High escarpments having an average elevation of approximately 900 feet above sea level mark the eastern and western boundaries of the Plateau. On the east the escarpment is a high, almost unbroken linear scarp that in places rises a thousand feet above the Ridge and Valley region. This portion of the Plateau is known as Walden's Ridge. The western escarpment is less pronounced and very irregular due to the number of deeply entrenched drainages that have sapped the caprock at its edges carving deep valleys into the underlying limestone and leaving numerous sandstone capped outliers isolated from the main body of the Plateau. Although the northern and southern boundaries of the Plateau are less pronounced, the northern portion of the region consists of the Cumberland Mountains with elevations exceeding 3000 feet above sea level (Miller 1974:3). The selection of a northern boundary for the Cumberland Plateau is arbitrary, the division being based on the greater degree of dissection of the Plateau to the north (Fenneman 1938:333).

The most uniform area of the Plateau includes all formations of Pennsylvanian age that are bounded by the escarpment of Walden's Ridge and Cumberland Mountains on the east, by the Tennessee River on the south, by the Cumberland River on the north, and by the continuous escarpment along the western edge of the caprock. These boundaries delineate an upland area of approximately 13,000 square kilometers, which is relatively uniform with respect to salient characteristics of physiography, geology, hydrology, and the biotic and edaphic factors typical of the submaturely dissected Cumberland Plateau. In this manner a relatively homogenous study unit is defined in which the influence of environmental attributes may be expected to have a direct and observable influence on the structure of human adaptive systems (Ferguson and Pace 1981:2).

Geologically, the Plateau is formed from horizontal rock strata; however, the development of several structural folds and fault systems has had a pronounced effect on local topography. The most obvious of these systems is along the eastern escarpment, particularly in northern Tennessee and southern Kentucky, where a great block fault forms the structural basis for the Cumberland Mountains, an area of pronounced elevation and relief. Likewise the Crab Orchard Mountains of the central Plateau are the remainder of an anticlinal system that elsewhere developed into the Sequatchie Valley.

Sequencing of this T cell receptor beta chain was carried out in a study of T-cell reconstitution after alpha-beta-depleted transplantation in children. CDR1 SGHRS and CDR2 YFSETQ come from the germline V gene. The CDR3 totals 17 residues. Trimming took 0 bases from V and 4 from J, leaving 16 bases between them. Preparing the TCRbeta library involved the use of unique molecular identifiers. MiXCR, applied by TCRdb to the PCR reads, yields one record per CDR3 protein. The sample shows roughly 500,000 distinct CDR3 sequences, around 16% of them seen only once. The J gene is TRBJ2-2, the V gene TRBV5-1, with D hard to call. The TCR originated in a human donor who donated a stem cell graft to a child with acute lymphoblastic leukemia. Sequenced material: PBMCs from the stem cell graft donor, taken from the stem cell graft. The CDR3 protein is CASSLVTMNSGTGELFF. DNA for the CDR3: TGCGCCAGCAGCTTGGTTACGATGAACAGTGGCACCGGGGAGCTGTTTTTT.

The Sequatchie Valley extends 200 miles from the east-central portion of Tennessee into northeastern Alabama (Sterns 1954). Throughout its length the valley is almost perfectly straight. The valley is bound latitudinally by the notched escarpments of Walden's Ridge to the east and the Cumberland Plateau to the west (Elder 1958:2). The Sequatchie Valley is considered a part of the Cumberland Plateau and represents the most striking topographic feature of the Plateau region (Thornbury 1965:148). Along much of its length, the valley is representative of an asymmetrical anticlinal fold. This structure begins at the northern portion of the valley in the Crab Orchard Mountains as a nearly symmetrical fold involving Pennsylvanian sandstones and conglomerates. The fold is breached just south of the Crab Orchard Mountains in a karst basin known today as Grassy Cove.

Drainage of the Plateau (including the Sequatchie Valley) is characteristically dendritic in pattern. Major drainage systems of the Plateau may be divided into two principal groups, consisting of those that are tributary to the Cumberland River system and those that are tributary to the Tennessee. The Cumberland River tributaries include the Caney Fork, Obey, Wolf, Big South Fork, and Elk Rivers as well as Jellico Creek. Those of the Tennessee River include the Tennessee, Sequatchie, Emory, Clinch, and Elk Rivers as well as Battle Creek (Ferguson and Pace 1981: 3). Several of these drainages actually drain relatively small portions of the Plateau. However, the Emory, Big South Fork, and Caney Fork Rivers drain in excess of 20% of the area defined, a combined total area of over 7000 square kilometers. The drainage of the Big South Fork of the Cumberland River contains approximately 3200 square kilometers of the Plateau or roughly 24% of the total area defined within the study unit.